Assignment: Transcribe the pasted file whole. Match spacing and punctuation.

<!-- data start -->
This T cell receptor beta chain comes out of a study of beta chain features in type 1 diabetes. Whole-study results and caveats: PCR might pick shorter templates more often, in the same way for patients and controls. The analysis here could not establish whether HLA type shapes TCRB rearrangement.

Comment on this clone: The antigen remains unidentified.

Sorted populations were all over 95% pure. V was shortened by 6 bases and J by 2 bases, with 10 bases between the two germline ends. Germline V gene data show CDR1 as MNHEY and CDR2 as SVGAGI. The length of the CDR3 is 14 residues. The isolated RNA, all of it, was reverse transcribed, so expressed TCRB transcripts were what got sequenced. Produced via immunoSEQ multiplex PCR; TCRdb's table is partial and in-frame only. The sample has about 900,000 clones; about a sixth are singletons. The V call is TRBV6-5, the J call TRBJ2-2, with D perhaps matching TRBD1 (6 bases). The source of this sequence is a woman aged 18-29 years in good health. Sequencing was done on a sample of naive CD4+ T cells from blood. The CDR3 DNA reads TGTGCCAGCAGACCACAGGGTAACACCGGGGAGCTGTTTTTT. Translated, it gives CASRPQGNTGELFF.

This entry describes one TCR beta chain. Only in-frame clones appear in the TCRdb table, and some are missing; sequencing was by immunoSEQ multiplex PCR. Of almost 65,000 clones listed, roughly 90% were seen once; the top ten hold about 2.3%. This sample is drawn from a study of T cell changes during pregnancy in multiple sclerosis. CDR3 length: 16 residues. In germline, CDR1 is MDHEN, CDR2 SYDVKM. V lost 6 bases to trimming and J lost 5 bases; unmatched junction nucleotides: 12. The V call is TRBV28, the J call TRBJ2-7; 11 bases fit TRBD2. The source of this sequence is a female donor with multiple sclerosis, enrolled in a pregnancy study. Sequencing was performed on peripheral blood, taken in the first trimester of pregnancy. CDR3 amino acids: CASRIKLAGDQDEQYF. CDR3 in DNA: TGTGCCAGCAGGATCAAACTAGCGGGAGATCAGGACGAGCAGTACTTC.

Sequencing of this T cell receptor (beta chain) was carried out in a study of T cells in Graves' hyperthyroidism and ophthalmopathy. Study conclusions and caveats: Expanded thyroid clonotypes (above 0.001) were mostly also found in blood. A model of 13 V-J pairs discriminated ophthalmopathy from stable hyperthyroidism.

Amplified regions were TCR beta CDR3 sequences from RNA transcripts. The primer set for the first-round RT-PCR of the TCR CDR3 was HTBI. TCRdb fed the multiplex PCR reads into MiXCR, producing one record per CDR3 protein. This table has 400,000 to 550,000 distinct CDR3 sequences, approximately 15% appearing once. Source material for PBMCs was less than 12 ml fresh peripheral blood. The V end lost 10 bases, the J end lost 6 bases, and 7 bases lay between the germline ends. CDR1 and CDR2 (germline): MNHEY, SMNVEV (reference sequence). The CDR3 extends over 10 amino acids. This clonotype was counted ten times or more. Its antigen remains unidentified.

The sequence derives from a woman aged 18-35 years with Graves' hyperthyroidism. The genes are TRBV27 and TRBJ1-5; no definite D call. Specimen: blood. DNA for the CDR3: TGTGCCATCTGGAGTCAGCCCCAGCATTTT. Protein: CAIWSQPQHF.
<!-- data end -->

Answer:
This T cell receptor beta chain comes out of a study of beta chain features in type 1 diabetes. Whole-study results and caveats: PCR might pick shorter templates more often, in the same way for patients and controls. The analysis here could not establish whether HLA type shapes TCRB rearrangement.

Comment on this clone: The antigen remains unidentified.

Sorted populations were all over 95% pure. V was shortened by 6 bases and J by 2 bases, with 10 bases between the two germline ends. Germline V gene data show CDR1 as MNHEY and CDR2 as SVGAGI. The length of the CDR3 is 14 residues. The isolated RNA, all of it, was reverse transcribed, so expressed TCRB transcripts were what got sequenced. Produced via immunoSEQ multiplex PCR; TCRdb's table is partial and in-frame only. The sample has about 900,000 clones; about a sixth are singletons. The V call is TRBV6-5, the J call TRBJ2-2, with D perhaps matching TRBD1 (6 bases). The source of this sequence is a woman aged 18-29 years in good health. Sequencing was done on a sample of naive CD4+ T cells from blood. The CDR3 DNA reads TGTGCCAGCAGACCACAGGGTAACACCGGGGAGCTGTTTTTT. Translated, it gives CASRPQGNTGELFF.

This entry describes one TCR beta chain. Only in-frame clones appear in the TCRdb table, and some are missing; sequencing was by immunoSEQ multiplex PCR. Of almost 65,000 clones listed, roughly 90% were seen once; the top ten hold about 2.3%. This sample is drawn from a study of T cell changes during pregnancy in multiple sclerosis. CDR3 length: 16 residues. In germline, CDR1 is MDHEN, CDR2 SYDVKM. V lost 6 bases to trimming and J lost 5 bases; unmatched junction nucleotides: 12. The V call is TRBV28, the J call TRBJ2-7; 11 bases fit TRBD2. The source of this sequence is a female donor with multiple sclerosis, enrolled in a pregnancy study. Sequencing was performed on peripheral blood, taken in the first trimester of pregnancy. CDR3 amino acids: CASRIKLAGDQDEQYF. CDR3 in DNA: TGTGCCAGCAGGATCAAACTAGCGGGAGATCAGGACGAGCAGTACTTC.

Sequencing of this T cell receptor (beta chain) was carried out in a study of T cells in Graves' hyperthyroidism and ophthalmopathy. Study conclusions and caveats: Expanded thyroid clonotypes (above 0.001) were mostly also found in blood. A model of 13 V-J pairs discriminated ophthalmopathy from stable hyperthyroidism.

Amplified regions were TCR beta CDR3 sequences from RNA transcripts. The primer set for the first-round RT-PCR of the TCR CDR3 was HTBI. TCRdb fed the multiplex PCR reads into MiXCR, producing one record per CDR3 protein. This table has 400,000 to 550,000 distinct CDR3 sequences, approximately 15% appearing once. Source material for PBMCs was less than 12 ml fresh peripheral blood. The V end lost 10 bases, the J end lost 6 bases, and 7 bases lay between the germline ends. CDR1 and CDR2 (germline): MNHEY, SMNVEV (reference sequence). The CDR3 extends over 10 amino acids. This clonotype was counted ten times or more. Its antigen remains unidentified.

The sequence derives from a woman aged 18-35 years with Graves' hyperthyroidism. The genes are TRBV27 and TRBJ1-5; no definite D call. Specimen: blood. DNA for the CDR3: TGTGCCATCTGGAGTCAGCCCCAGCATTTT. Protein: CAIWSQPQHF.